Diesel Equipment Affects Your Bottom Line
5 Ways Buying Diesel Equipment Affects Your Bottom Line
The business owners and managers we work with know that buying diesel trucks or other pieces of heavy equipment is a big decision. But sometimes they might not realize just how big that decision will be, and all the ways that it will eventually affect their bottom line. If anything, they tend to focus on the sticker price of the particular model and look for ways to decrease the immediate financial hit.
That’s certainly a good thing to do, but it sometimes misses the point. That’s because, in the long run, what you pay for a particular truck or engine might not be the factor that determines whether you get good value or not. The ongoing running costs add up over time, to the point that they might go far beyond your original expenditure.
To give you a sense of what this looks like, why it matters, and (most importantly) how you can make good investments for your company, we want to offer some perspective. Let’s go over five distinct ways that buying trucks, generators, and other items affects your bottom line, based on our decades of experience as one of the largest diesel engine dealers in the western states.
#1 The Purchase Price
Let’s begin with the obvious. If you purchase a truck or a generator, there is going to be a purchase price for the equipment. In most cases that price is going to be fairly consistent from one dealer to the next (despite what some businesses might want you to believe).
As we have already mentioned, this is the part of the calculation that business owners and managers tend to be familiar with and focus on. It’s also the most straightforward. So, there isn’t much to say about the financial implications of this part of the purchase. You already know what it’s going to do to your budget. However, there are a couple of things we should highlight.
The first is that you’re generally going to get what you pay for. In the past, we’ve posted about the value of branding when it comes to trucks, diesel engines, and other forms of heavy equipment. If you don’t want to read the whole article, the takeaway is that established brands can charge a bit more because they have a reputation for quality. That matters when your profitability as a business is on the line.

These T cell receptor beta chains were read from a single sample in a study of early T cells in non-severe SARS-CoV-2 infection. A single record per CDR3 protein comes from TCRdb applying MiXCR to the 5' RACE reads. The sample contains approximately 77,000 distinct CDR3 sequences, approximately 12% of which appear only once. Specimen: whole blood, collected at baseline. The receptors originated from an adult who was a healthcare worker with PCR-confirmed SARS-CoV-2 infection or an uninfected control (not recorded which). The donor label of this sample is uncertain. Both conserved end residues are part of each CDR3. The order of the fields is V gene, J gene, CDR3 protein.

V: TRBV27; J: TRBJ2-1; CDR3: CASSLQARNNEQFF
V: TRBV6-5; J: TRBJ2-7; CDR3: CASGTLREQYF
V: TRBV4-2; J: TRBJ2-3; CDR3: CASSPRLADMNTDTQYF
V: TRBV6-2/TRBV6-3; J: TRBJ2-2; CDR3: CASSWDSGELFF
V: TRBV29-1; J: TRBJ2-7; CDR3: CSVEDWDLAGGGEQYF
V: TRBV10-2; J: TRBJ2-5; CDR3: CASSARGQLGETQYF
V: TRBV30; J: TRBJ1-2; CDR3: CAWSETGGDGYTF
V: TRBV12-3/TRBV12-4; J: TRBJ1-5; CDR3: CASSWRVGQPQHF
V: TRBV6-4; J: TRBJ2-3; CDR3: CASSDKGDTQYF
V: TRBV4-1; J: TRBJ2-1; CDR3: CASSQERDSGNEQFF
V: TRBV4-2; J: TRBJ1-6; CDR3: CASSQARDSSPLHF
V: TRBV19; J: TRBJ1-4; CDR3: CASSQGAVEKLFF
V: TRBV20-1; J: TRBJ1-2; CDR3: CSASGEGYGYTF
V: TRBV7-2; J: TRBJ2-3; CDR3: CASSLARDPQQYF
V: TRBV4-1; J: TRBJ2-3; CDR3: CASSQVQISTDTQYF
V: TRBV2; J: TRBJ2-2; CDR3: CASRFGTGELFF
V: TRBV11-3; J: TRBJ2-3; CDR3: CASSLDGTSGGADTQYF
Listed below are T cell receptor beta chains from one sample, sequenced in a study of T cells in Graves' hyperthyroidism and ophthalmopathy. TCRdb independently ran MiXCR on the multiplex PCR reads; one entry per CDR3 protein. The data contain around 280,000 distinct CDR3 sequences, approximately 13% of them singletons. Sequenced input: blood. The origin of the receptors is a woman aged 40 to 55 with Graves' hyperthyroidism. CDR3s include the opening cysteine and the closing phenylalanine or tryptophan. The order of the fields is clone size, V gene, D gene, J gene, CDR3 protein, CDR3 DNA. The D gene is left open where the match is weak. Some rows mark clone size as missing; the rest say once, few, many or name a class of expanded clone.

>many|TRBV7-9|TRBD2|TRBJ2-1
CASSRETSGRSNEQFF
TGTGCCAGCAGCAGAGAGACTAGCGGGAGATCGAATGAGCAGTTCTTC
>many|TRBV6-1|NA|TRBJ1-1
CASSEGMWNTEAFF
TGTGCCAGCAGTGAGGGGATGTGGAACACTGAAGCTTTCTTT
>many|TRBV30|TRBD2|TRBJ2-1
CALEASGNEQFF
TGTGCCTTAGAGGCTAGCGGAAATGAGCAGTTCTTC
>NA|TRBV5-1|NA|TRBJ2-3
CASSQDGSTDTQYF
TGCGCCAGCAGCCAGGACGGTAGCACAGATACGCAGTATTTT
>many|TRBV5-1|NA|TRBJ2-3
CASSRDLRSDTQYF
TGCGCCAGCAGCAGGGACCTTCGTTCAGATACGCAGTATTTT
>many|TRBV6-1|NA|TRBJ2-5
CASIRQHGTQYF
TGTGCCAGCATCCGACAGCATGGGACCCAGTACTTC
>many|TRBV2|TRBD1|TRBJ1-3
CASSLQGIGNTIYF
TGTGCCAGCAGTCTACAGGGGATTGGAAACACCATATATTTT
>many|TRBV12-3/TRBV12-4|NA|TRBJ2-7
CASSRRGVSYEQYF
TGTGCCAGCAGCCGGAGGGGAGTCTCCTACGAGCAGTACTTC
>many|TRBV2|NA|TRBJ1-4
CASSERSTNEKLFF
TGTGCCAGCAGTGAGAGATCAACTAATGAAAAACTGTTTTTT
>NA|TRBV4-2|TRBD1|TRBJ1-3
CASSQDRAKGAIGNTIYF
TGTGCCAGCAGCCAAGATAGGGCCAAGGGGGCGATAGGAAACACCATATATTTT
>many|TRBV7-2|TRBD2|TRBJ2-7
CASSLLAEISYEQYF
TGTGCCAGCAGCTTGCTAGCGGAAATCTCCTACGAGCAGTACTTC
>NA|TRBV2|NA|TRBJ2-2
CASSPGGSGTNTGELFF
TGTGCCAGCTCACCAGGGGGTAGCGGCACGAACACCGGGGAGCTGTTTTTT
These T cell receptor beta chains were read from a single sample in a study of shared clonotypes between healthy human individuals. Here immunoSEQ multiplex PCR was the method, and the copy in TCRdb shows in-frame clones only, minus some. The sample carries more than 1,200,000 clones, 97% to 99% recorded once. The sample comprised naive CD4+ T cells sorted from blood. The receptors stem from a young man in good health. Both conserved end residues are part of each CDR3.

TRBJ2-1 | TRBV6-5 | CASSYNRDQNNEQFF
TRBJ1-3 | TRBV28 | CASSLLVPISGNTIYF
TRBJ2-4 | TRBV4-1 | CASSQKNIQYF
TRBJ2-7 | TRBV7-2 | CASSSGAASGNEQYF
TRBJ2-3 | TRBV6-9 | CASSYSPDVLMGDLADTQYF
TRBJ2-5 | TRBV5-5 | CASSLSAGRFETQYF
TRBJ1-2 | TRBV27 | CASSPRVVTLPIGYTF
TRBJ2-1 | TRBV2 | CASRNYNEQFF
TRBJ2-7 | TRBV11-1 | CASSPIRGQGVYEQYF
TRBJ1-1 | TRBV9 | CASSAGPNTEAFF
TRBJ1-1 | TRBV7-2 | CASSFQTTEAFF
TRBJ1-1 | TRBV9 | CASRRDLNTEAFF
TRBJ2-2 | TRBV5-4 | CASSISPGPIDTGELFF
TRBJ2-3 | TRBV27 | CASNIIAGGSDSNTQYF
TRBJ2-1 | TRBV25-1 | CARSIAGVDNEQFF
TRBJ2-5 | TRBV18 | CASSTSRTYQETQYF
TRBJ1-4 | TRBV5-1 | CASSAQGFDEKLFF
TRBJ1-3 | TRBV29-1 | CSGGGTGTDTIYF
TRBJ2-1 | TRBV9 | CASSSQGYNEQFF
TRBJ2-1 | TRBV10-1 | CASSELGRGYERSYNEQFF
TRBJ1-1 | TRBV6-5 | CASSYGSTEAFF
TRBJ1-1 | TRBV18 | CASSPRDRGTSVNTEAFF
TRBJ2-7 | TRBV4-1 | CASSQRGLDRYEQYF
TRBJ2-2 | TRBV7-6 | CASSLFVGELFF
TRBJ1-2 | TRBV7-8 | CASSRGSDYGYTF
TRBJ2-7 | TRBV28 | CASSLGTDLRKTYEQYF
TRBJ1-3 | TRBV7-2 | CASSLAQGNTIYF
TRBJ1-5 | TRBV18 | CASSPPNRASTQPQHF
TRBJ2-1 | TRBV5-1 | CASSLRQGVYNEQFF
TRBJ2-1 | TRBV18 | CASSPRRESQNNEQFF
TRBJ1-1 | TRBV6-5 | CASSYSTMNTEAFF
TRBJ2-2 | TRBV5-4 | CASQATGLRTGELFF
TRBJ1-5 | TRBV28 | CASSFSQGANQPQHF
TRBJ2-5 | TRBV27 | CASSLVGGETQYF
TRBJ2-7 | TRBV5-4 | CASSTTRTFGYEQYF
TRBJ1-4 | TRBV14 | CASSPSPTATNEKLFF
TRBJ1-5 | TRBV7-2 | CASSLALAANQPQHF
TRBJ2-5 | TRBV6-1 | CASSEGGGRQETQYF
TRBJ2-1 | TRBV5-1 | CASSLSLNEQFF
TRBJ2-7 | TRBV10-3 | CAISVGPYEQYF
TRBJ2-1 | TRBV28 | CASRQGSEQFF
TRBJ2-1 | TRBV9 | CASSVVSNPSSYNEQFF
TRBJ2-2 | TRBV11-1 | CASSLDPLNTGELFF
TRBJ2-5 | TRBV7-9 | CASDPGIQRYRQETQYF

In other words, you should be careful about your budget, but also know that reliable equipment is going to come with a price.
The second thing to remember about purchase costs is that they tend to be pretty even from one dealer to the next. Some business owners will take that as a sign that they shouldn’t worry about choosing the right company to do business with. We see it the other way: if you’re going to get similar pricing, then why not a long history of service and after-sale care? Why wouldn’t you go for the more knowledgeable team if it wouldn’t add anything to your initial invoice?
With those small caveats out of the way, let’s move to the financial implications that might not be as obvious.
#2 The Finance Terms
Most of the business owners and operations managers we work with are savvy enough to understand that heavy equipment financing can be more significant than the purchase price itself. If you get a low rate on credit terms while upgrading your fleet, then it’s going to save you huge amounts of money in the years to come.
As with the first point, this one is fairly obvious. But once again, there are a couple of finer points that should be mentioned.
The first is that you should always compare credit terms and offers on an apples-to-apples basis. The devil is often in the fine print, and what can seem like a good deal might not turn out to be so advantageous if you look a bit closer. If you have a good dealership on your side, they can help you not only comb through the contractual details of a financing agreement, but also look out for common pitfalls.